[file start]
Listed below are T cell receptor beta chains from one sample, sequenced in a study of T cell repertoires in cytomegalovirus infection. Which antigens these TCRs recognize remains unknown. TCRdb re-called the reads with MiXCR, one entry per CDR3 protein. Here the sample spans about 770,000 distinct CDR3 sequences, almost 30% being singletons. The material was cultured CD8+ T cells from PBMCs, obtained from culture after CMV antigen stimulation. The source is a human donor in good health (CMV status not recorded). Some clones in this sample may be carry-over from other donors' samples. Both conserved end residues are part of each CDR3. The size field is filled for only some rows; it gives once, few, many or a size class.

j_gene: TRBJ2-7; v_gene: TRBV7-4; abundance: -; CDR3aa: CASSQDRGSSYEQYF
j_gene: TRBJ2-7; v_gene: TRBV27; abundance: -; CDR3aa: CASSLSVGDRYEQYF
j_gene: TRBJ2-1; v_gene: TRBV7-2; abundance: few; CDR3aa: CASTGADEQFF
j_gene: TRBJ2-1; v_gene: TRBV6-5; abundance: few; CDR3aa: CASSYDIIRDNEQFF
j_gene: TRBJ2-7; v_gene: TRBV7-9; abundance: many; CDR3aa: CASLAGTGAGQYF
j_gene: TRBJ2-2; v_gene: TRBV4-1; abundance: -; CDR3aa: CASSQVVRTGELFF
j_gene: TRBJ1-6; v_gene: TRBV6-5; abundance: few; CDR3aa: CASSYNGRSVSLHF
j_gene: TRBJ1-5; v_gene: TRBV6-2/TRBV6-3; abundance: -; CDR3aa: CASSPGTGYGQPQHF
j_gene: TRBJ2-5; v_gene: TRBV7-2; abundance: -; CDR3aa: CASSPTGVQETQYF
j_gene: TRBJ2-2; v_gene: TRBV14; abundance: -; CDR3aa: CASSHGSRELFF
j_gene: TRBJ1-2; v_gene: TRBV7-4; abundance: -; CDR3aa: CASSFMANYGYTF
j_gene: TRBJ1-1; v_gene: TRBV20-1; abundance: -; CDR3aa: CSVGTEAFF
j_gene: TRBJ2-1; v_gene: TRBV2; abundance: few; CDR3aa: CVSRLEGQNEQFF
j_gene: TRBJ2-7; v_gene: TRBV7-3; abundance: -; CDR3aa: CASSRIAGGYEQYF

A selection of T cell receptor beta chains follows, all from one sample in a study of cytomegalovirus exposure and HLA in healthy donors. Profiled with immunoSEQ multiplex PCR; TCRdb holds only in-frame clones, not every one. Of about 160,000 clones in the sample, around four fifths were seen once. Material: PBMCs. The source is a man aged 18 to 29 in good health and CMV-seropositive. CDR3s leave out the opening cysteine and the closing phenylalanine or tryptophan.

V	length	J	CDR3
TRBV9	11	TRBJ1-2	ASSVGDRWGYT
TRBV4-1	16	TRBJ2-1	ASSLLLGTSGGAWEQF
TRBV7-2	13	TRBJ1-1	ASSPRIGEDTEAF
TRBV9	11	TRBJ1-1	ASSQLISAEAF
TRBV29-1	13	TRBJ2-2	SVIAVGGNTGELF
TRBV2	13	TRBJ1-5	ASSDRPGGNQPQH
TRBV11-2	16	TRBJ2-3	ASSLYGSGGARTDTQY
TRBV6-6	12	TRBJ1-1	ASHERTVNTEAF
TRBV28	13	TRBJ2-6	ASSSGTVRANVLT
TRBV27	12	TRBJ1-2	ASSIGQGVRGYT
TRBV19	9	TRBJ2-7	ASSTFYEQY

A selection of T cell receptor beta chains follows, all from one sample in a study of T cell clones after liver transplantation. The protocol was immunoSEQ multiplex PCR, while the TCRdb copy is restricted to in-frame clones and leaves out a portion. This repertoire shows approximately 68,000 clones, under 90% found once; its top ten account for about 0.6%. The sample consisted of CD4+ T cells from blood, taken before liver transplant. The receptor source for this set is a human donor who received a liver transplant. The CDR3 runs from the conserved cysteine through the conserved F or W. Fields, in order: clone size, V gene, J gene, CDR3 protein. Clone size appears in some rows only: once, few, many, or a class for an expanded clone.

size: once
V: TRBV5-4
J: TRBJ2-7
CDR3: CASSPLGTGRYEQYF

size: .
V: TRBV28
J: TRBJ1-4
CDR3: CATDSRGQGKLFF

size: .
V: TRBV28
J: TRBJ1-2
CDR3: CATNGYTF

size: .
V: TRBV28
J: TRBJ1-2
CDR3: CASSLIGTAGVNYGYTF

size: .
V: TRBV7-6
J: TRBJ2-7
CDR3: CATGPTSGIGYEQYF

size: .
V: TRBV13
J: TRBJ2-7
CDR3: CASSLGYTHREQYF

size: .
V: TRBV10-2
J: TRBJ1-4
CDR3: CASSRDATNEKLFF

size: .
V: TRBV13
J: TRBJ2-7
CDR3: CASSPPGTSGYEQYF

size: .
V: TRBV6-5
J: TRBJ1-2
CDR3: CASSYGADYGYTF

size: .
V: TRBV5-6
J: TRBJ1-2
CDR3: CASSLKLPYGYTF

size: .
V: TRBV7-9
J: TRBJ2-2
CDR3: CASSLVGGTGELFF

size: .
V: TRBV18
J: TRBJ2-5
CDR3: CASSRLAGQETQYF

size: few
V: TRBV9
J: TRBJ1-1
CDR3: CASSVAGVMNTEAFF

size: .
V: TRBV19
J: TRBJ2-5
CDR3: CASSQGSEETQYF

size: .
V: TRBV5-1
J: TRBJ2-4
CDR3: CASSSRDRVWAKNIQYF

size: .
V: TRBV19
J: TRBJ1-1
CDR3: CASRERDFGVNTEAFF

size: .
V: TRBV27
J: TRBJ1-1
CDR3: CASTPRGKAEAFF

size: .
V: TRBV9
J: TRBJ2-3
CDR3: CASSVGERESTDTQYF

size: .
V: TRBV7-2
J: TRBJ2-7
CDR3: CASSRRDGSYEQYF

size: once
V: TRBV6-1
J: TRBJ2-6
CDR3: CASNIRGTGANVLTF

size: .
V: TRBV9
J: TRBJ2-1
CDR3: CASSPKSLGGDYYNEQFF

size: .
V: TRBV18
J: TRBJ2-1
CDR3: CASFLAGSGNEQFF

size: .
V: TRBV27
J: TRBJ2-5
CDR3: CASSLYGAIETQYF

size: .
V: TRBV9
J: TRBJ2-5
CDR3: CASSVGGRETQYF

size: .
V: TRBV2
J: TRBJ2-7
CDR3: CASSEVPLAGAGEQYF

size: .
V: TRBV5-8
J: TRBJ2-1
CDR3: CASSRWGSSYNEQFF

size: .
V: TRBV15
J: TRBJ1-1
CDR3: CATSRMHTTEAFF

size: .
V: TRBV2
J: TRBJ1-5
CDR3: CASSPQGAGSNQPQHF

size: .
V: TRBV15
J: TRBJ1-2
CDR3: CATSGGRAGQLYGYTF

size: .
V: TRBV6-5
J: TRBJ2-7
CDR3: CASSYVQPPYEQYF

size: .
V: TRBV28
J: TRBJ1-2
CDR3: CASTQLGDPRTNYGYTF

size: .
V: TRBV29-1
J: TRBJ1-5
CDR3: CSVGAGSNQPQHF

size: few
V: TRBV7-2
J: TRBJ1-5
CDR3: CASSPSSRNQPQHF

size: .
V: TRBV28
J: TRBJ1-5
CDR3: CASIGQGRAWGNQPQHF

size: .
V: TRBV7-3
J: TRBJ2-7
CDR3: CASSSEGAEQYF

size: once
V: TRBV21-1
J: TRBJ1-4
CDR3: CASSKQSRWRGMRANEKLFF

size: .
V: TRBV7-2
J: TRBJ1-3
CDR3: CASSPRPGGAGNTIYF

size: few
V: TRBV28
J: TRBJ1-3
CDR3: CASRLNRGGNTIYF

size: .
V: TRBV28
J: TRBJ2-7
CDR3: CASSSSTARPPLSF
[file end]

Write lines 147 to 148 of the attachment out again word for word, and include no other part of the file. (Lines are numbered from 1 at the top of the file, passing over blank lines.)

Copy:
V: TRBV6-5
J: TRBJ2-7